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I Forge Iron

gaylan veater

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About gaylan veater

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    Senior Member

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  • Gender
  • Location
    American Fork, Utah
  • Interests
    Blacksmithing, Mountain Man Rendezvous and Hunting


  • Location
    American Fork Utah
  • Interests
    Blacksmithing, Mountain Men and Hunting
  • Occupation
    Auto Mechanic

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  1. So the way I shimmed the sides was I cut the sides of a gallon jug into strips that went the full length of the upright. On mine that worked just right there is now movement and the belt tensioner pushes down and comes back up no problem. My spring is about 40lbs with the belt on.I did put some dry graphite on the plastic before I installed them. So my bottom tube of the riser is 10’’ , the riser that goes in that tube comes up to the top 16’’ with the belt in place. From the base plate to the top of my tensioner pulley is 15. 1/2’’. I used a long straight edge to line up all the pulleys.
  2. Yes I did install plastic shims on 2 sides to take up the little bit of sloop. But the fact is mine also has 2 crowned pulleys as a lot of people said would cause problems. All I know is this was my first build also. I did make sure that all the pulleys line up because that can be critical as far as tracking goes. This information is only from my own experience as not to disagree with anyone else. Thanks, Gaylan
  3. Here is my set up very similar to your build, mine has 2 crowned wheels and I have had no issues with tracking. Sorry I don’t know why it didn’t load my video. Maybe it will load this picture. Here is another picture.
  4. Hi All, I would agree with all has been said. One thing that I remember about Henry Wright he was a brother to Peter Wright and went out on his own to make anvils. I also think that his is marked in the English weight of 206 would be 230lbs. In my opinion it is useable but a little rough for sure not worth the amount asking. If it does pass the rebound test I would offer $400 to $450 and give the owner the reasons why. Just my 2cents!
  5. For all those interested we will be having our January Meeting Workshop January 12th 2019. We will be teaching how to make a wizard bottle opener as per Mark Aspery style. Teachers will be Lonnie Jensen and Gaylan Veater. For more information go to gbsmiths.com
  6. I just left them mild. They seem to grip the forged metal better IMO.
  7. Thanks, As a note I used mild steel. If you use 4140 it will be a lot harder to upset but possible. Good luck with the experience. I had a lot of fun and learned a lot as always.
  8. Hi All, I made this small vice several years ago. My reason was also for the experience and I wanted one that would fit in my hardy hole to take with me when I did demos. I started with a piece of 1” square bar and I slowly upset the end until I had a good 4” face that part took some time and patience. I knew it wouldn’t get done quick so I just went with the experience. After the jaws were formed Ibent them at the 90 degrees you could do them at less than that and adjust the jas face to match. I then decided how far down to make the hole for the screw box. I made a slot punch and knocked out the picked then drifted the hole to size. I used a screw from a welding clamp that was bend but the screw was still good and cut off the threaded part to use on the other end. I did not really take any measurements at the time I built it I just did it as I went. Here are some pictures.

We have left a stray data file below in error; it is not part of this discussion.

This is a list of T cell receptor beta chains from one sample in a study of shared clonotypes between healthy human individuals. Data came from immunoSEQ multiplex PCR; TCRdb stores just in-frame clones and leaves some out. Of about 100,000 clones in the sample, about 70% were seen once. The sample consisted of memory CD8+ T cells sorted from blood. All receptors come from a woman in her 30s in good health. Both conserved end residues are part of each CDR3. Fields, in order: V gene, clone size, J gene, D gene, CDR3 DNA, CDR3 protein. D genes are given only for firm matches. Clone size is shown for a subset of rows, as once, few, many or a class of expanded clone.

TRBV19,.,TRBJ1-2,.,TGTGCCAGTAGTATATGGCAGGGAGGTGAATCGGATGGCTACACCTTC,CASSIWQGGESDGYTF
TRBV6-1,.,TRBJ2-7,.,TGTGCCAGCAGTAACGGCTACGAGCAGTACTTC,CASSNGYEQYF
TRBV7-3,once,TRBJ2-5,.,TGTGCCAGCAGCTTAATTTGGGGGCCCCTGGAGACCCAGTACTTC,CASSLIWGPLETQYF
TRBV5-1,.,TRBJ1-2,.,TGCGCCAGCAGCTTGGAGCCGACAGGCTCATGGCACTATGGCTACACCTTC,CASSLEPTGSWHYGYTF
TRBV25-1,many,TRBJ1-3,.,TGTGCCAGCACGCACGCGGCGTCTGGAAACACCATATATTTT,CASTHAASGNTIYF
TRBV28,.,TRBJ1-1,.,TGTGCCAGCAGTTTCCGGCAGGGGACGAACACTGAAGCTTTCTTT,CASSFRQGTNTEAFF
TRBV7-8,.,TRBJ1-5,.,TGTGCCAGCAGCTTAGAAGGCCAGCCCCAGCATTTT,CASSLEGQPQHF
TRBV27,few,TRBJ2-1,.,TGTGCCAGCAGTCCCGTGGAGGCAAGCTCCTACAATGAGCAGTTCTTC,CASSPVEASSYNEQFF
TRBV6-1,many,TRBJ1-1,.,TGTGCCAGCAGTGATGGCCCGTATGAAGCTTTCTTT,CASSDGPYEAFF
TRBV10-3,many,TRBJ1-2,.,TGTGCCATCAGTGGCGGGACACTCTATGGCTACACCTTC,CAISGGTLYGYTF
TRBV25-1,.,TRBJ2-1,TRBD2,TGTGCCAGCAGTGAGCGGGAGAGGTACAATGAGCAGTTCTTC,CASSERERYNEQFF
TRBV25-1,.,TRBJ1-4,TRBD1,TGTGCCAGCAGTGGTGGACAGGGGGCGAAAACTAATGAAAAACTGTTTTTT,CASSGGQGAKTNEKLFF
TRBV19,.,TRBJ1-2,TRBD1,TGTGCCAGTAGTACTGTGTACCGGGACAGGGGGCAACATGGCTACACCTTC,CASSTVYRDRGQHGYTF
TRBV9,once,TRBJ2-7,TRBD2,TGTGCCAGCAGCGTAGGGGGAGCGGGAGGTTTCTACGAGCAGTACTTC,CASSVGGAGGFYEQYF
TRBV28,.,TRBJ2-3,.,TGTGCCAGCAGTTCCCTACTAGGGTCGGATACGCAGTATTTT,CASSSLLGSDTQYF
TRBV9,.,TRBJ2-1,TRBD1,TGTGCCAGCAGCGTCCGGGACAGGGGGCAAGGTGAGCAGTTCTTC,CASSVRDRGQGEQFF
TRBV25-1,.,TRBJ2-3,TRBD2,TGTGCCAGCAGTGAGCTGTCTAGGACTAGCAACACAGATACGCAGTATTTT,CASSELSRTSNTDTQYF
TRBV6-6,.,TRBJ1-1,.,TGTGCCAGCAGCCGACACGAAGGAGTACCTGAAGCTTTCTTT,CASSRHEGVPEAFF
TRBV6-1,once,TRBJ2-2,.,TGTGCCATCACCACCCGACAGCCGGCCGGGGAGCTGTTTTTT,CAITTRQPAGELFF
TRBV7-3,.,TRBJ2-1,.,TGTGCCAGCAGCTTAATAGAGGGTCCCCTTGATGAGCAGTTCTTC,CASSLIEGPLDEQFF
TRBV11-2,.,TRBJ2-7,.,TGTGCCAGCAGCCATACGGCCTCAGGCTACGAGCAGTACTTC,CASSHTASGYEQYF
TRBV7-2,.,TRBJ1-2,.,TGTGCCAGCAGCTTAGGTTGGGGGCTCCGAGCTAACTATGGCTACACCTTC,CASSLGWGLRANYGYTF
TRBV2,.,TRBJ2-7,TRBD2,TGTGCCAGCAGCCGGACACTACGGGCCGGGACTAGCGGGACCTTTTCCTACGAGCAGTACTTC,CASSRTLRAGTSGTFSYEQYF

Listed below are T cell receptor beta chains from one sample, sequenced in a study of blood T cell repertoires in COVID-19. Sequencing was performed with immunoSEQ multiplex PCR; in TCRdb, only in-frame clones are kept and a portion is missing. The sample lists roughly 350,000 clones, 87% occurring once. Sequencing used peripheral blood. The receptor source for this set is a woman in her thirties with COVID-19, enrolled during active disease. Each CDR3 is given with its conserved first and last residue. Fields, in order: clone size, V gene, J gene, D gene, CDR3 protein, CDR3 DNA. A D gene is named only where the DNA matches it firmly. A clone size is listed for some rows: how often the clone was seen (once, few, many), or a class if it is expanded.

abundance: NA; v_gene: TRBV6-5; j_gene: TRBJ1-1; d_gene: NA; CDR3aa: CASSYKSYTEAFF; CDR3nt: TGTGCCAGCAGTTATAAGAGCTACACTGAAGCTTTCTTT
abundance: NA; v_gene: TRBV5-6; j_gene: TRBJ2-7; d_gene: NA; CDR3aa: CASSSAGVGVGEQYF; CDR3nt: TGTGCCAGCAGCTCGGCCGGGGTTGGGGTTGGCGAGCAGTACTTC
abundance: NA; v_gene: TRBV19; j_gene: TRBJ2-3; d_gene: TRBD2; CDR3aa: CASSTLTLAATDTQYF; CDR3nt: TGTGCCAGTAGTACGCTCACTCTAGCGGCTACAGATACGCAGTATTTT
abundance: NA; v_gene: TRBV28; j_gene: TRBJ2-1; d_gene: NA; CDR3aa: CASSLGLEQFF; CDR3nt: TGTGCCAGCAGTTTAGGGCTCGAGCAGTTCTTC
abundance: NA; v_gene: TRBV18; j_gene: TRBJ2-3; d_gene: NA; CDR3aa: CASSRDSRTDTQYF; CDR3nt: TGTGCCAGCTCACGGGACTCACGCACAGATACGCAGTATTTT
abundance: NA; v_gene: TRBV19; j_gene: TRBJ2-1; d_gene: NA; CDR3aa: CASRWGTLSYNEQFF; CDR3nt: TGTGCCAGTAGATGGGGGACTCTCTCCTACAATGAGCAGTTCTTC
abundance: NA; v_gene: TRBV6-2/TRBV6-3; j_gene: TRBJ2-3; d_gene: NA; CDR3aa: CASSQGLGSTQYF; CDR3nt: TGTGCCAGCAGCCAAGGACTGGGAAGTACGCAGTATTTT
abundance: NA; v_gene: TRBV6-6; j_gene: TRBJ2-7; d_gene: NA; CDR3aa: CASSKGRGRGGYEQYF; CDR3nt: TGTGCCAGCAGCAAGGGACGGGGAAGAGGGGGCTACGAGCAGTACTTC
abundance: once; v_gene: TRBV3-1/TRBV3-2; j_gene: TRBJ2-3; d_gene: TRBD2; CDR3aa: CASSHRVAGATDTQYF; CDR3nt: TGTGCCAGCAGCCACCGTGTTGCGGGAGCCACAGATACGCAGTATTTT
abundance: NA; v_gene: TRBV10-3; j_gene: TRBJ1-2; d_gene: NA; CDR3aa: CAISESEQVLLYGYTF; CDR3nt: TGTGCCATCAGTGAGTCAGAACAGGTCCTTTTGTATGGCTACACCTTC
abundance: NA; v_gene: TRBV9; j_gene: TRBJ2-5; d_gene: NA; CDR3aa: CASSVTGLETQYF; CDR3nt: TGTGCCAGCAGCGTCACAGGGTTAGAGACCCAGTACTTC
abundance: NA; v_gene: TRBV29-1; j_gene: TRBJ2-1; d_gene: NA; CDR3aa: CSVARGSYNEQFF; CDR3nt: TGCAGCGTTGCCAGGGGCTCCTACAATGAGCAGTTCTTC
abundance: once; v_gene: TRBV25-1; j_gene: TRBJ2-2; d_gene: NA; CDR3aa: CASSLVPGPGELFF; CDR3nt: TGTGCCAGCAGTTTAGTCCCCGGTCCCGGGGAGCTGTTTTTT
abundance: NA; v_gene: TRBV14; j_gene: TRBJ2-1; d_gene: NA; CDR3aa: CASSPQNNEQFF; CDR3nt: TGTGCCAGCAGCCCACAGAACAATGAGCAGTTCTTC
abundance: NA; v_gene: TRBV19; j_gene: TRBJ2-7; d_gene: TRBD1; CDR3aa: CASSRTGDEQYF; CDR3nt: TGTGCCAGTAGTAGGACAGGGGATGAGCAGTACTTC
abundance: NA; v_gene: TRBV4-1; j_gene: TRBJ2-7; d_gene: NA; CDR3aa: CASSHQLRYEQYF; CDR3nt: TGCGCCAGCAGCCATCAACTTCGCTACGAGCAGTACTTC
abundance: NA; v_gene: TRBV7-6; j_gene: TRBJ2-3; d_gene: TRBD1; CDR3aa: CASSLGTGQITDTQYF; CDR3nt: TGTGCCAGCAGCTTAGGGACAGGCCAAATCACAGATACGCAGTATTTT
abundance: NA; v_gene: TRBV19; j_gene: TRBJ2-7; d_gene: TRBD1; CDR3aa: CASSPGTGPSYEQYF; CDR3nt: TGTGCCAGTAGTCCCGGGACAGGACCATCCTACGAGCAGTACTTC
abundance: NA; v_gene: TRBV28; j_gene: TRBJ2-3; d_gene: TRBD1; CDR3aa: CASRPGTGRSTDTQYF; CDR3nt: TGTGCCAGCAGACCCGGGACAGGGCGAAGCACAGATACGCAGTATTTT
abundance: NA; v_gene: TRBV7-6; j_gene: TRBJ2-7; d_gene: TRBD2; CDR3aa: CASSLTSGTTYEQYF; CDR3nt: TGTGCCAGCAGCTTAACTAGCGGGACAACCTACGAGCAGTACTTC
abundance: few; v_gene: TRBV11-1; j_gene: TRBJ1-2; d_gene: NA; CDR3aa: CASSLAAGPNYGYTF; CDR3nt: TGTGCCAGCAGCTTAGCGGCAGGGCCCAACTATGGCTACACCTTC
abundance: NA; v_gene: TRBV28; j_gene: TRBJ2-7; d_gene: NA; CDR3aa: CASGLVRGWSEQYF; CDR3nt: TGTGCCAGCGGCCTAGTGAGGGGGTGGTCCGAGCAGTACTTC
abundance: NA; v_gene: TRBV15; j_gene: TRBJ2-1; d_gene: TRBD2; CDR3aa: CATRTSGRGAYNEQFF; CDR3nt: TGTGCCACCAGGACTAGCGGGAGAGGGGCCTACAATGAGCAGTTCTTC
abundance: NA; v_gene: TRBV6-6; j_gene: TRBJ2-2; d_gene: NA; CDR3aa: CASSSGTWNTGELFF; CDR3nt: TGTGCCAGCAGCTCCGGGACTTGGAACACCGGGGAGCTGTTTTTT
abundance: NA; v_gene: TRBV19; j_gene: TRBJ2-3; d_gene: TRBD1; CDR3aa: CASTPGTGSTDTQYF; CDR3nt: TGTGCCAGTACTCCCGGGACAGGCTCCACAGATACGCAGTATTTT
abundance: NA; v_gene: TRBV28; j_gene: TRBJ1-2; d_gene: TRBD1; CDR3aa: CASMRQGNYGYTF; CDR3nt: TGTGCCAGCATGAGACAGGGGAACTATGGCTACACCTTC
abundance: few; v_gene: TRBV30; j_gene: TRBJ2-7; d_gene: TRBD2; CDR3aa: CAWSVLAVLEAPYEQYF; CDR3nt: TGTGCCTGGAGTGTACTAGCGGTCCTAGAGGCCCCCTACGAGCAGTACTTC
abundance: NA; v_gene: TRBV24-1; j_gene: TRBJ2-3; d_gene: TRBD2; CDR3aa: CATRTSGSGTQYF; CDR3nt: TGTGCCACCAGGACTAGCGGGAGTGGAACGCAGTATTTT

9. Hello Everyone, Just letting everyone know that The Bonneville Forge Council of Utah has had to change its name. Same great people with new members coming to every meeting. We are now Great Basin Blacksmith Guild and are on the a ABANA affiliate Thanks, Gaylan Veater
  10. I have some little ones I use them all the time for pulling needles when doing leather work. :) Gaylan
  11. Hi Harold, I would say that it takes about 3 sessions of about 2 and 1/2hrs of shop time. I like to work with about 4 boys at a time and I have 2 anvils set up for them only 1 boy working on each anvil at one time and the other 2 are watching or helping when the making of the tongs. I like to meet with them one night before shop time to go over the safety things and metallurgy questions. Also go over clothing that they should wear. I have had a few boys that start out a little slow and sometimes I have had to help them by holding the bottom of the hammer handle and with them holding the hammer just above my hand and guide them to hit metal in the right place. Usually once or twice of help like this they are off and going and do pretty good after that. I will not pass any boy if he has not completed all the requirements they do not have to look like a pro has done them but I have been please at how well they do with only a small amount of time. I can see improvement each time they come. I usually have them come once a week for 3 weeks in row. I have done it before on one saturday with the safety and metallurgy question done before but it is a long day. These is usually done because of travel time being far away from my shop to their home. I have never had any boys quit or get frustrated in fact I hear all the time from the leaders and Eagle commissioners that always ask the boys what their favorite merit badge was if they had took the metal working with the blacksmithing option it has always be their favorite.